Consistency Is Key For COVID Response But Completely Lacking: RILA Demands Change
Last week, RILA (Retail Industry Leaders Association) – the other retail trade organization – petitioned the National Governor’s Council to mandate mask-wearing in every state. Why? Because retailers know this is the only way to keep its frontline employees safe while ensuring the customer has the best possible experience (i.e. not contact or pass along a deadly disease) while visiting within the 4 walls of the store. Seems simple enough.
Well, it turns out that wearing masks has become almost shockingly politicized, exemplified by a now-famous council meeting in Palm Beach County which heard arguments against their use, including gems like “God’s breathing apparatus is perfect” to “I would die for my country, but I will not wear a mask.” There was also a woman who seemed to equate wearing a mask to wearing underwear or something like that. Neither were acceptable to her. I have no words.
Because everything about COVID-19 has been politicized in the US, something bordering quiet chaos has occurred. Anyone who has spent any time here over the past four months know that every state is a mishmash of its own rules and regulations and standards in the days of Covid-19.
Truth be told, even the states themselves don’t have consistent policies. I live in Florida, which has become famous for opening too soon, and has become the new virus epicenter, I think in the world. But the southern 3 counties: Palm Beach, Broward and Miami-Dade (where I live), did not follow state guidelines (or the lack thereof). We actually have standards, went slower and have backed away from some of the “phase 2” openings that we had earlier on. As you probably know, the virus is spreading like wildfire here and even with backing up, we lead the state in new cases. We also lead in in percent positive tests. Yup, we do. In fact, Florida as a state leads the nation in rate of new cases per 100,000 residents (we’re running neck in neck with Arizona), not just in total new ones each day.
The reason why is clear: lack of compliance with this mishmash of laws and regulations. More and more of my friends are reporting seeing more and more unmasked people when they go out. I went kayaking yesterday, and no one who was unloading their kayaks were wearing masks. None. When I asked them to put their masks on, they laughed at me. I didn’t push it. There were more of them, and they were likely better armed than I was. But I directly associate this with lack of leadership, lack of consistency. You know they were their damned seat belts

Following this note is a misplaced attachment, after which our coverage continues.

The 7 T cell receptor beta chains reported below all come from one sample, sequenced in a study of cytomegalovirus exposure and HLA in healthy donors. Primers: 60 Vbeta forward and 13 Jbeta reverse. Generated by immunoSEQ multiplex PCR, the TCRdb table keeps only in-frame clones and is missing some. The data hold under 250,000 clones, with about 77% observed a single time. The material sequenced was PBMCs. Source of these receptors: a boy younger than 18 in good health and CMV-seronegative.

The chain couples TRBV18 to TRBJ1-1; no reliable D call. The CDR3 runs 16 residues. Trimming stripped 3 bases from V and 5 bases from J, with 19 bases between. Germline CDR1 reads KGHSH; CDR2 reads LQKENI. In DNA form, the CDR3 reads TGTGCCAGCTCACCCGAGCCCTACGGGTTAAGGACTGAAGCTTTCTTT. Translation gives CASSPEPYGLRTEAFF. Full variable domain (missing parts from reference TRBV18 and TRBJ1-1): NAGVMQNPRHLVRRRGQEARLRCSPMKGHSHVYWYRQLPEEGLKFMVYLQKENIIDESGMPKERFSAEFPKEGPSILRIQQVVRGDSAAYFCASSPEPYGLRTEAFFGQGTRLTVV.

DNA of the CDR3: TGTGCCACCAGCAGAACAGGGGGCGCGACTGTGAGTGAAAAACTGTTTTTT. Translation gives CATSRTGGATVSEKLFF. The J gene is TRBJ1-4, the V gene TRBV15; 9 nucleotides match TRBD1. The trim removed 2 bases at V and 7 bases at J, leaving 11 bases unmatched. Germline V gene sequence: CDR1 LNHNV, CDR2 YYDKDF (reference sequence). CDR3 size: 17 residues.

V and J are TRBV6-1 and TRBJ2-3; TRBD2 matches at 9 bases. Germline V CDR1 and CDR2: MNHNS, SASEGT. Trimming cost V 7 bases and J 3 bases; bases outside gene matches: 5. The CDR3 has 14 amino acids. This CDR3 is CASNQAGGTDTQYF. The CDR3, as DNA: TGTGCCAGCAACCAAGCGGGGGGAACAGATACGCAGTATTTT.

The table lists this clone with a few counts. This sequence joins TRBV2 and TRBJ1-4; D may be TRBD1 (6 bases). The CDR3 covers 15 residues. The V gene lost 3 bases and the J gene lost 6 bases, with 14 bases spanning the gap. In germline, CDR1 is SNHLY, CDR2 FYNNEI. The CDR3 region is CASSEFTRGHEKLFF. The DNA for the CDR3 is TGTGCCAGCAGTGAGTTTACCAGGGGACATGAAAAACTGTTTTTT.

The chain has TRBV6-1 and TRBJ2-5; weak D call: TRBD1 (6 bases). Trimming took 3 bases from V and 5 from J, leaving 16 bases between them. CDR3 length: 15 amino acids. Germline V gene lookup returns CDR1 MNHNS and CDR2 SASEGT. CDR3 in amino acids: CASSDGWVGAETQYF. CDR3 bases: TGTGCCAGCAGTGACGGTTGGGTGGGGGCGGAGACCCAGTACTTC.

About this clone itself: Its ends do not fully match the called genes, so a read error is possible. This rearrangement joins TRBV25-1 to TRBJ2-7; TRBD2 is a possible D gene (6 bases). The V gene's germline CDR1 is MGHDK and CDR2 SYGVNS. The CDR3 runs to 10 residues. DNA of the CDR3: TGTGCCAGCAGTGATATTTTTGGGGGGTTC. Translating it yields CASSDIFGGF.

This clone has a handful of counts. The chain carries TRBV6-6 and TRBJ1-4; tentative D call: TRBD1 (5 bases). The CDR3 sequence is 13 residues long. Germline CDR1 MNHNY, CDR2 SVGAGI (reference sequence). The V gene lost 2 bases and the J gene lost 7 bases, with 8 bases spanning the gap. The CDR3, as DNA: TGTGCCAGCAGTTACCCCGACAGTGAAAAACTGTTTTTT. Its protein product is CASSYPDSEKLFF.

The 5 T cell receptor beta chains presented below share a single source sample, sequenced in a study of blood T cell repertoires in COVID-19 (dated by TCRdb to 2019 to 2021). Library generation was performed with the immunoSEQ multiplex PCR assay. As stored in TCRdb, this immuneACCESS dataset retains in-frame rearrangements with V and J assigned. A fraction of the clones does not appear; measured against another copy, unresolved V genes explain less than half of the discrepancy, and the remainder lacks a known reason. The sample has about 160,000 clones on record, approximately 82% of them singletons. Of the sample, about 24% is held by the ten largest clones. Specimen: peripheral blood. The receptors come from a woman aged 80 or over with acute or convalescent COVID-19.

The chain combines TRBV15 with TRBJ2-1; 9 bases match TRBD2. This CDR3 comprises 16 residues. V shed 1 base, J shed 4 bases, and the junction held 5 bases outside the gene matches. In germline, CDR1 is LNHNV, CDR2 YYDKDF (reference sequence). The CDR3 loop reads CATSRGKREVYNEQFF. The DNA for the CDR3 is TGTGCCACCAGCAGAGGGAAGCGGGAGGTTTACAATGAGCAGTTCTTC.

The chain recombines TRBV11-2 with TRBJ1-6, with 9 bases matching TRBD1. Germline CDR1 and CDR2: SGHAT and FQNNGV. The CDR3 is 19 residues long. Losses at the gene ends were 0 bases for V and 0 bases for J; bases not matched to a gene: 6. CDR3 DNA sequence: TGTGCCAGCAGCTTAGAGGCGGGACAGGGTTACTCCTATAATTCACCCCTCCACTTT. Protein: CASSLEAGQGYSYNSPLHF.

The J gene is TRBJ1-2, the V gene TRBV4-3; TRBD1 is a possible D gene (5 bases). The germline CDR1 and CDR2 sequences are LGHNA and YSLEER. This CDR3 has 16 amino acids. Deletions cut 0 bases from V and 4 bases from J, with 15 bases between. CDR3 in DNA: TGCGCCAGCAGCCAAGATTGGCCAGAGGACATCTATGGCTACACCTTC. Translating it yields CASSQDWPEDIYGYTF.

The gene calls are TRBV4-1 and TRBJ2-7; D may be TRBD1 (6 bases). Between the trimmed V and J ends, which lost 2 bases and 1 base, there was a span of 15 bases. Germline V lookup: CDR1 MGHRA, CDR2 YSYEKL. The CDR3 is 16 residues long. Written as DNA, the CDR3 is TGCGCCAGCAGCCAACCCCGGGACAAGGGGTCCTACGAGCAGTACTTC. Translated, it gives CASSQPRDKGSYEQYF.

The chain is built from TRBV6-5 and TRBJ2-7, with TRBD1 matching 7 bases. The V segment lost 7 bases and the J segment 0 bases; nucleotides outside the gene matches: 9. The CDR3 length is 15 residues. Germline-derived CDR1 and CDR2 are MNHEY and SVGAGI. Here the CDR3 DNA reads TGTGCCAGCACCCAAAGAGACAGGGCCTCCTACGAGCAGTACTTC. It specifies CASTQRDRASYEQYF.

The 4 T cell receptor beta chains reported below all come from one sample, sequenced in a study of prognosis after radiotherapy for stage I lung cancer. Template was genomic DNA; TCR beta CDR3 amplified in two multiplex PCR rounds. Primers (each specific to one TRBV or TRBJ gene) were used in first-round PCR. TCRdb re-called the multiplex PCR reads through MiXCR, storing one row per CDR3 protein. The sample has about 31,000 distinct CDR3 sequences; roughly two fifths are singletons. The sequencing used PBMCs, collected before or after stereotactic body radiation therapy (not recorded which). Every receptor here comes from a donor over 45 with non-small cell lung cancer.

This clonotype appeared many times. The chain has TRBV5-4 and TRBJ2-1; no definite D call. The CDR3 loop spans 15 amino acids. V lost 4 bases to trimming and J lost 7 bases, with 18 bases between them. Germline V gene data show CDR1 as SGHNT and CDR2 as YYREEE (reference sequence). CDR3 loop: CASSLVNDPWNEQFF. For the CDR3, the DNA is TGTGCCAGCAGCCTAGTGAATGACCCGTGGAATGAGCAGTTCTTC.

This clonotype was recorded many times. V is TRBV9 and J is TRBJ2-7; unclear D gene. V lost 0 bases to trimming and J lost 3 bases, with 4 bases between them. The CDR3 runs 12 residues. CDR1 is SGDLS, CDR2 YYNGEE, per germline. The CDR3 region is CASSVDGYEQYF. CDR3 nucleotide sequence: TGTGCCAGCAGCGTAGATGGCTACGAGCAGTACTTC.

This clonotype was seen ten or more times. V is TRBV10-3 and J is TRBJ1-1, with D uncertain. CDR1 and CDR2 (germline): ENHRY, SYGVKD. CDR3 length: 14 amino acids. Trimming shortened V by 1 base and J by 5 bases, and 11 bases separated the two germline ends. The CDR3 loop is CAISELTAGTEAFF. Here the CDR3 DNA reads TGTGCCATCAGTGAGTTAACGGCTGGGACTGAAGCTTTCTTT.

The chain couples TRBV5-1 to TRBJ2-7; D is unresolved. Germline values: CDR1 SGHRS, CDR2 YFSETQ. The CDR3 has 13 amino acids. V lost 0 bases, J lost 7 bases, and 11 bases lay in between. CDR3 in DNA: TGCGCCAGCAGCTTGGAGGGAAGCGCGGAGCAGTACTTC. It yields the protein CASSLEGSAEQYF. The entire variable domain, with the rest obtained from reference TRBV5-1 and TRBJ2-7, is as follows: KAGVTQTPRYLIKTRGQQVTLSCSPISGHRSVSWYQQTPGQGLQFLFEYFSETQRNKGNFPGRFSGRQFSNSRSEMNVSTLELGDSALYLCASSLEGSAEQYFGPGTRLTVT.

Retail workers are not safe in this rebellious mess: store employees have been spat on, yelled at and physically attacked for insisting customers wear masks.
I actually visited my first store in 4 months a few days ago. I will not mention the name. Let’s say that I’d grade the store a C. The body of the store seemed to have enough space, and the checkout stands had the now obligatory, socially distanced line markers on the floor. But when I went to pay, the store did not take contactless payments, and did not cover the stylus (that we use for the famous and oh-so-secure signature capture) was with plastic. That is or should be in the requirement.
So is RILA correct? Certainly it would be a start to have all the governors agree on one set of standards. It’d be really nice if it came down from the Federal government, but, well, you know. I’ll settle for 50 governors agreeing on something. Something sensible.
Let’s get on with it. Everyone is talking about Wave 2, but Wave 1 still rages. The US is #1, alright. Worst in the world. I received an email from a friend in Australia. He lives in Brisbane, where they’ve had 2 cases. He said, “Born in the USA used to mean something. Now we all just feel sorry for you.” Swell. Absent Federal leadership, the governors, at least must unite. And my only message to our own governor is “Dude - get with the program. I know you want to run for president in 2024, but blind allegiance to stupidity isn’t going to make that happen.”
Well, I suppose I can hope, but at this moment, I’m not so keen to head out into the insanity that is Florida in the age of COVID-19. It’s embarrassing, and dangerous.